Years of energy used in a single average America home:    81,286

Number of miles that could be driven by a Prius:    3,085,600,000

Number of airplane round trips between London and Louisiana that could be taken by BP CEO Tony Hayward:    263,808

Hours of motor gasoline consumption for the entire United States:    3.9

Minutes of world energy use:     8

Contact Cutler Cleveland, 617-353-3083, cutler@bu.edu

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Gulf spill and global oil production

June 10th, 2010 in science 0 comments

offshore oil rigThe International Energy Agency, in its monthly Oil Market Report, says the Gulf of Mexico spill is a potential “game changer” for oil supply, possibly restricting figure sub-sea oil development and limiting supply.  But Professor Cutler Cleveland, director of the BU Center for Energy and Environmental Studies and editor-in-chief of the Encyclopedia of Earth, see it differently — noting that loss production from the Gulf of Mexico would be at best point-4-percent of global oil production or “dust in the wind.”

“As important as the GOM is to U.S. oil production and to Gulf state economies, it is a pittance in the world market.  U.S. production decisions have negligible impacts on world oil markets, and Middle East producers could easily offset the projected shortfall.”

Contact Cutler Cleveland, 617-353-3083, cutler@bu.edu

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BP tries (again) to plug leak

June 1st, 2010 in science 0 comments

Deepwater Horizon oil spillEmbattled oil company BP is again trying to divert the six-week-old Gulf oil leak by smothering the gushing flow under yet another dome.  Geology Professor Cutler Cleveland,  director of the BU Center for Energy and Environmental Studies, has updated his entry on the Deepwater Horizon saga in the BU-born Encyclopedia of Earth to discuss the myth that this catastrophe is no different that the oil seeps that release large volumes of oil to the ocean naturally.

“The Deepwater Horizon site releases 3 to 12 times the oil per day compared to that released by natural seeps across the entire Gulf of Mexico … A sudden, concentrated and massive pulse of oil from an event such as the Deepwater Horizon disaster presents a fundamentally more acute stress to marine and coastal systems.”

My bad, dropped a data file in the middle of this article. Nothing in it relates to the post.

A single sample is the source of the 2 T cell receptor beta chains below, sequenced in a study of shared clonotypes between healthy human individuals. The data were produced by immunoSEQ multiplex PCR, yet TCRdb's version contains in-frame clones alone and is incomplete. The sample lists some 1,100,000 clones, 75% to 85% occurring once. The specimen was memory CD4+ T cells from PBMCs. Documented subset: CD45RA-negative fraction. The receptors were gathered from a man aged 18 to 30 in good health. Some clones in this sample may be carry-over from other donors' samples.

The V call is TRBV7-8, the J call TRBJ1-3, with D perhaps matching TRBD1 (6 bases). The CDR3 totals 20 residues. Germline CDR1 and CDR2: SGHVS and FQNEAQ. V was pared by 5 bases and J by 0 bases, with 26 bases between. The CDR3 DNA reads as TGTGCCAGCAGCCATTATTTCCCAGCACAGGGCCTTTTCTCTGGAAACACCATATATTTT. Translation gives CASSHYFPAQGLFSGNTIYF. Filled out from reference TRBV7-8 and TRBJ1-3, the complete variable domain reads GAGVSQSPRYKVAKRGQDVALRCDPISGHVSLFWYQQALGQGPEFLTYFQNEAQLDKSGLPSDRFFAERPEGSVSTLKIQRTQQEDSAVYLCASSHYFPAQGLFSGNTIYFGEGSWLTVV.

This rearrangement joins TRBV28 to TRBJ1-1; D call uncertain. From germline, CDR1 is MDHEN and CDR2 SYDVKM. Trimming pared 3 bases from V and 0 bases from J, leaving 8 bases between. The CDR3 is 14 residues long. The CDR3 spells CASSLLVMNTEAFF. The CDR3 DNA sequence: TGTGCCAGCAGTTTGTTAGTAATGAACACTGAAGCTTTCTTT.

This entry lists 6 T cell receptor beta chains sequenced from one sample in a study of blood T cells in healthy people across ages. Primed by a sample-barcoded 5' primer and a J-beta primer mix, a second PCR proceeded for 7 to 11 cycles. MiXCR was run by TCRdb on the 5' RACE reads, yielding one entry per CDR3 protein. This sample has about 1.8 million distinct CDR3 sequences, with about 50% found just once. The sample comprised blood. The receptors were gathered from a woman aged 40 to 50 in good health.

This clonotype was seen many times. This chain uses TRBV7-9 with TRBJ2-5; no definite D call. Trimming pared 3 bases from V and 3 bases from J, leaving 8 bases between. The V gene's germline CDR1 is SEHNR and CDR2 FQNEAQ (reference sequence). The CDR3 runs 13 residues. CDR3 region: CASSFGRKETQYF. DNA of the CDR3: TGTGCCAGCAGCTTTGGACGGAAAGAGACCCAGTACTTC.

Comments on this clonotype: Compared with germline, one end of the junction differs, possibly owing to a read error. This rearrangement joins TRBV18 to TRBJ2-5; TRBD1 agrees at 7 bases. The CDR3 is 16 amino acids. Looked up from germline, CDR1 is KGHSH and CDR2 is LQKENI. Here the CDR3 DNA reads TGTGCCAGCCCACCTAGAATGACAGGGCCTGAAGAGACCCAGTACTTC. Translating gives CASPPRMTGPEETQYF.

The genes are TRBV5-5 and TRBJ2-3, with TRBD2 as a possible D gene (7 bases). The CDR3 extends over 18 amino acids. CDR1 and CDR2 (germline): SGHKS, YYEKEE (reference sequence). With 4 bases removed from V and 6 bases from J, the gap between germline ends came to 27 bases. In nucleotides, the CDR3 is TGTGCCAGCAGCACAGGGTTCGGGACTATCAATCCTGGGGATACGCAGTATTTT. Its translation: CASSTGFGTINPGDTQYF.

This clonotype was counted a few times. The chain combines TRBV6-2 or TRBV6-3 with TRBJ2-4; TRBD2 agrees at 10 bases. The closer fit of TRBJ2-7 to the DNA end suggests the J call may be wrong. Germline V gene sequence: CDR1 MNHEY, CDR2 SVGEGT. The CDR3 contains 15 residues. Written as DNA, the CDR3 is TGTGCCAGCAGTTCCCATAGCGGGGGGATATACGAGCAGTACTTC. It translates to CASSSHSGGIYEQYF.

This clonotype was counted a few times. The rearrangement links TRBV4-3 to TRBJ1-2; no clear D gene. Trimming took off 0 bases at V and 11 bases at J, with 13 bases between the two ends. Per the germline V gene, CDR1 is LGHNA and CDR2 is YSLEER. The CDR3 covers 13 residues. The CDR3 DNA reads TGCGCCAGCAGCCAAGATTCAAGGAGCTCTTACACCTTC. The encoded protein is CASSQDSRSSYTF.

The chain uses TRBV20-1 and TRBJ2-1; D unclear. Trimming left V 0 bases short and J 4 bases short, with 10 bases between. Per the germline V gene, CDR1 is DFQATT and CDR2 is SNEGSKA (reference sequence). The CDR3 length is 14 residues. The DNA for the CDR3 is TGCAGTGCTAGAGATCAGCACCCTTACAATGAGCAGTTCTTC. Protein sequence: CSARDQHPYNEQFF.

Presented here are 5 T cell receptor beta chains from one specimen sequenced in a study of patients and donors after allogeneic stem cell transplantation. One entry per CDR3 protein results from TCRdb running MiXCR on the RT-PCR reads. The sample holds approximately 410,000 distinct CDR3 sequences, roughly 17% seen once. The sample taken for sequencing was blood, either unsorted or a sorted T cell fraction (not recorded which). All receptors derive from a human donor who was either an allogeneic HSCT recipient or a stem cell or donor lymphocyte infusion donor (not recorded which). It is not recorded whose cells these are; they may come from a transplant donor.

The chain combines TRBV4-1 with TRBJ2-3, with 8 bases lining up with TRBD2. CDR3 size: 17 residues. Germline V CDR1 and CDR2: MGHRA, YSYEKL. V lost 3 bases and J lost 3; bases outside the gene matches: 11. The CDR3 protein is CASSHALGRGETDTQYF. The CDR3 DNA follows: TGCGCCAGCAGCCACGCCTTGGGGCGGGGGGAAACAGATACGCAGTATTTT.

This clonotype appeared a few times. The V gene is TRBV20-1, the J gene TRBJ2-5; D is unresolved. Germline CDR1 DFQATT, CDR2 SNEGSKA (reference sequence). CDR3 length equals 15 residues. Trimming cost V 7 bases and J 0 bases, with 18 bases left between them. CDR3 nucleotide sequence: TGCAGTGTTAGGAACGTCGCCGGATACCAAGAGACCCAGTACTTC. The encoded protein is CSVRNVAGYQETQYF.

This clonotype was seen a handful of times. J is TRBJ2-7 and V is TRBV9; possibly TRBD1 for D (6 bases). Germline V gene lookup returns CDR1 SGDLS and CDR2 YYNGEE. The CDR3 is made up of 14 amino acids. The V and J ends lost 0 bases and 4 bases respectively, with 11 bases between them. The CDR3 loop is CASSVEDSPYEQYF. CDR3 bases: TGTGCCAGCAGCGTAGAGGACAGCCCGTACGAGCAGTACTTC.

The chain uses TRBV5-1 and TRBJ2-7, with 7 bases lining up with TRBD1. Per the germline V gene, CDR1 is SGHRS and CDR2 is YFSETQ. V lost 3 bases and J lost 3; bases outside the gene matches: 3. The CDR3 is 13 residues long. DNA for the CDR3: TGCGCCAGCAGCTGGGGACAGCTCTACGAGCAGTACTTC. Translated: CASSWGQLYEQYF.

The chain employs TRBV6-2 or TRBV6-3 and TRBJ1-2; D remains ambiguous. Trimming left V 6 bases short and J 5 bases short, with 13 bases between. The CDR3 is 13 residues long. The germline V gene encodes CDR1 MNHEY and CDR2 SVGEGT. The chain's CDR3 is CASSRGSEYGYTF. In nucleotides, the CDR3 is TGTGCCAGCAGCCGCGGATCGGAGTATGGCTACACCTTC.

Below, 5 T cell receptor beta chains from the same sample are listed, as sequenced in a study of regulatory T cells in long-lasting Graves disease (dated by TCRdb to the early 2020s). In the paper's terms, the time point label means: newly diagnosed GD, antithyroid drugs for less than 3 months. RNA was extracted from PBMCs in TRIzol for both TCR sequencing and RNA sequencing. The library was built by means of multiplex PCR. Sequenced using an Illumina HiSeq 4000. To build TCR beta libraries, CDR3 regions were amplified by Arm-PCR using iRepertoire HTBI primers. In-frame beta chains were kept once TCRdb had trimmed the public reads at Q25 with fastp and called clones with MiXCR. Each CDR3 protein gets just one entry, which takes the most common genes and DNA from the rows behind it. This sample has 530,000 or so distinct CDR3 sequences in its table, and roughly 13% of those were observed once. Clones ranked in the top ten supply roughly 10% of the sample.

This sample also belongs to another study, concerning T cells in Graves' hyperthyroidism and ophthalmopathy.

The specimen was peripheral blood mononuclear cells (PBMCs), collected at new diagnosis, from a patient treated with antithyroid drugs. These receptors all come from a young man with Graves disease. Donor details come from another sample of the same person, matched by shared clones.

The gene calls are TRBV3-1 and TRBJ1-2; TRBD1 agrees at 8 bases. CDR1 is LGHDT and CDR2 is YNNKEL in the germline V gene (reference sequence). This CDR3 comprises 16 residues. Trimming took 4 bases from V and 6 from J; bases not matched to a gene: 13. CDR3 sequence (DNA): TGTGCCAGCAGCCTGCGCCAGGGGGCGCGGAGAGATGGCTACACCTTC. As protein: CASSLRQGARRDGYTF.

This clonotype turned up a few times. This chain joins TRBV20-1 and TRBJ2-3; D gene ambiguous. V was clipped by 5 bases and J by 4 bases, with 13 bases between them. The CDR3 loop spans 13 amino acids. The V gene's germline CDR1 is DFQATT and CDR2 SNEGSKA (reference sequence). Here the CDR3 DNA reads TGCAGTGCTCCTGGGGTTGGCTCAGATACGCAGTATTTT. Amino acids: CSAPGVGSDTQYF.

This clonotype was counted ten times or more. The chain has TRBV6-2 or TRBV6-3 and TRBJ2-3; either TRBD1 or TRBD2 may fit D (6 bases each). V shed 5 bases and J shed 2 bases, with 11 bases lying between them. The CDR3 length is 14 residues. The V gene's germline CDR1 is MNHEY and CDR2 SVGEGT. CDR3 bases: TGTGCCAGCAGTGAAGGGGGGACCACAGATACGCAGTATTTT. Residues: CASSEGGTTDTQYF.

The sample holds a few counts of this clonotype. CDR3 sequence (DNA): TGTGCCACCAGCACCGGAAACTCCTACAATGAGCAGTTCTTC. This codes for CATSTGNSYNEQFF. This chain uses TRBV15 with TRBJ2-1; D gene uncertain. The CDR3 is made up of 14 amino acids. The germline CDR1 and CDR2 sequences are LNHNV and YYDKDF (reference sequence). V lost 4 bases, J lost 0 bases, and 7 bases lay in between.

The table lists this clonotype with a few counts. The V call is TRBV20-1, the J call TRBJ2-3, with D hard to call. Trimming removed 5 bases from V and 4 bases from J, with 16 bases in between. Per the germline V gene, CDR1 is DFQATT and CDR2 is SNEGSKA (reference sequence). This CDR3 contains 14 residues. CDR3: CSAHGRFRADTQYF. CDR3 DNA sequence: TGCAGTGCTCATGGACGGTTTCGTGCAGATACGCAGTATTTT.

Contact Cutler Cleveland, 617-353-3083, cutler@bu.edu

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BU environmental expert on impact of oil spill

May 27th, 2010 in Energy, science 0 comments

Cutler Cleveland, professor of Geography and Environment, lays out the short and long-term environmental effects of the BP oil spill.

Contact: Cutler Cleveland, 617-353-7552, cutler@bu.edu

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A big step towards personalized medicine

August 28th, 2009 in Health care, science, Uncategorized 0 comments

An agreement  in which Abbott Laboratories will develop a specific genetic test to screen non-small cell lung cancer tumors to identify potential patients for a proposed oral cancer drug  being developed by Pfizer, was hailed as an important development in the new era of personalized genomic medicine, by Avi Spira, MD.  He is Associate Professor of Pathology andLaboratory Medicine.

“This is a very big step if they can first identify the subset that will benefit prior to treatment.” 

Contact Avi Spria, 617-414-6980, aspira@bu.edu

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Chinese develop live mice by reprogramming skin cells

July 24th, 2009 in science 0 comments

The ability of Chinese scientists to reprogram skin cells of mice to a primordial, embryonic state that resulted in the birth of live offspring may bring scientists a step closer to creating medically useful stem cell lines for treating human disease. “The novelty resides in producing mice using induced pluripotent stem cells in the most stringent assay of pluripotency [a term for cells that give rise to all tissues in the body]” said Gustavo Mostoslavsky, MD, PhD., assistant professor of medicine.

Contact Gustavo Mostoslavsky, (617) 638-6532,  gmostosl@bu.edu